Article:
Christmas Bells

Christmas Bells
Christmas Bells - Blandfordia nobilis

Sunday, September 26, 2010

First Tree Peony of the Season

My wonderful old Tree Peony plant "Destiny" has given me its first flower for the season.

This is a large flower, larger than my hand.What a joy it is !

Here is the "eye" of the Tree Peony.
The red structure in the middle is the fused "Carpel" of the flower,
After pollination, the carpels diverge as they fatten up.
This apparent single unit splits into its component sections - usually 5.
The flower is dominated by a huge boss of stamens surrounding the carpel.

Tree Peonies are self-fertile.
If you look closely (click to enlarge the image) you will see the
raised edges of the female part of the flower (the stigmas) in the middle.
You can see the dusting of pollen already delivered by the bees.

Bees love Tree Peonies even more than I do.
It is the abundance of pollen which attracts them.


mick said...

Beautiful flowers. Do the flowers have any nectar for the bees?

Wilma said...

Just beautiful, Denis. I can see why you and the bees love them!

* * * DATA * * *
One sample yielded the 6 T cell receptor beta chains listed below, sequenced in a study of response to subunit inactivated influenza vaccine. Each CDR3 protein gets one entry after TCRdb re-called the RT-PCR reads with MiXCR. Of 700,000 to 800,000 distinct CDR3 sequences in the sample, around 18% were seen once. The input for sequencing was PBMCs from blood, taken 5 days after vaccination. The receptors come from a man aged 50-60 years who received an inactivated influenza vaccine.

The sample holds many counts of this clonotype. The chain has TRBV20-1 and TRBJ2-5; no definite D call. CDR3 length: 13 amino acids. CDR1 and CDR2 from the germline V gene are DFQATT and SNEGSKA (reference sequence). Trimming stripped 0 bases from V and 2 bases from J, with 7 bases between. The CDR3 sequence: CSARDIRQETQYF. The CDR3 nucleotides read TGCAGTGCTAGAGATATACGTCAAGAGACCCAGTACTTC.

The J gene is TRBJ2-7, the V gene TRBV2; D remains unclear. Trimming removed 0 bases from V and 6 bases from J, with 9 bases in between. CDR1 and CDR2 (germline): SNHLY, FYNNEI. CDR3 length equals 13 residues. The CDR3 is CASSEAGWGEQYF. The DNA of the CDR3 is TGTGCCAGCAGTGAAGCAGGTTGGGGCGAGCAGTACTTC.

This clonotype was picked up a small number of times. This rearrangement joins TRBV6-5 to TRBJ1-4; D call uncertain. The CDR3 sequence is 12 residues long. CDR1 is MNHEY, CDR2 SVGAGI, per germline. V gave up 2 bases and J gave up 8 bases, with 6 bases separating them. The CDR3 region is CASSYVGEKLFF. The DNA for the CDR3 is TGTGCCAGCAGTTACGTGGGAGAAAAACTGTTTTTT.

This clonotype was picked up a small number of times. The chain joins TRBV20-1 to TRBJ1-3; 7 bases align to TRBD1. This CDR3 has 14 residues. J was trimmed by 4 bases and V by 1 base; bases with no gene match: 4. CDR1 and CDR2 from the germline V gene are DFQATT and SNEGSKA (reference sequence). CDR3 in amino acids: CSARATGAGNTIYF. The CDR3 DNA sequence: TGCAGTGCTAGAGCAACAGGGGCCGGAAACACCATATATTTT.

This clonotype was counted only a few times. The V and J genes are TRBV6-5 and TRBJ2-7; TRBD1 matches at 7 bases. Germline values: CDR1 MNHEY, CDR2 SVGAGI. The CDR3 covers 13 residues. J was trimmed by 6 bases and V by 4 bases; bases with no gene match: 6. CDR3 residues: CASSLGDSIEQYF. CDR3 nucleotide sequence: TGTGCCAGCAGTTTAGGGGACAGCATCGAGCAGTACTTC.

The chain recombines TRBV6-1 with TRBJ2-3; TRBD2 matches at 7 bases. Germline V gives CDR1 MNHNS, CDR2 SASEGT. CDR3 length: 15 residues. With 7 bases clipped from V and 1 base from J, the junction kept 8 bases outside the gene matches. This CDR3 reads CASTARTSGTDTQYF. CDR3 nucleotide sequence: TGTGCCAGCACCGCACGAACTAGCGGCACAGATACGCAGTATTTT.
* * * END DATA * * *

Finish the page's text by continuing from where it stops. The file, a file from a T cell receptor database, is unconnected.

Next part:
Denis Wilson said...

Thanks Mick and Wilma.
Mick the bees collect pollen and take it back to the hive. I don't believe there is any nectar involved in this flower-bee relationship.

Denis Wilson said...

Hi Mick
Further info.
I thought bees ate pollen to convert to honey, but no, they rely on nectar for that. But I was partly right.
"Honey bees also collect pollen which supplies protein and fat for bee brood to grow." (Wikipedia)
So bees use pollen to feed to their young (larvae) (or "brood" as Apiarists call them).

ValeriaVine said...

Hi Denis,
Just the man I wanted to see about a tree peonie! I want to grow one (some?) in my garden (probably too late this season).

Can you drop by and give me your learned opinion of where I might accommodate one of these beauties?

Denis Wilson said...

Hi Valeria Vine
I would be honoured to "consult" with you, re a location for a Tree Peony.
You can forget this year - they ought be moved only when going dormant - from Anzac Day onwards.
I have several "plain" ones (which are quite nice in their own way, but not quite as showy as yesterday's plant, but hardier and more likely to flower well for you.
They need protection from wind above all else. Your back yard would be OK for that.
I'll try to drop by on Wednesday or Thursday.
Pls email me if the day/time is critical. It should only take 5 minutes to find a spot.

ValeriaVine said...

Hi Denis,
Yes I realise I missed the boat on alot of Spring things, but that's what you get for being so damn busy,.... a garden full of cornflowers and not much else!

I have a landscaping project in mind, at least I know the dirt man will wait for me even if Spring won't.

I'll be in tomorrow morning but then I'll be off at midday. hope to see you!

Denis Wilson said...

OK I'll come down tomorrow morning.

Lynn said...

Wonderful pics (and flowers!) Denis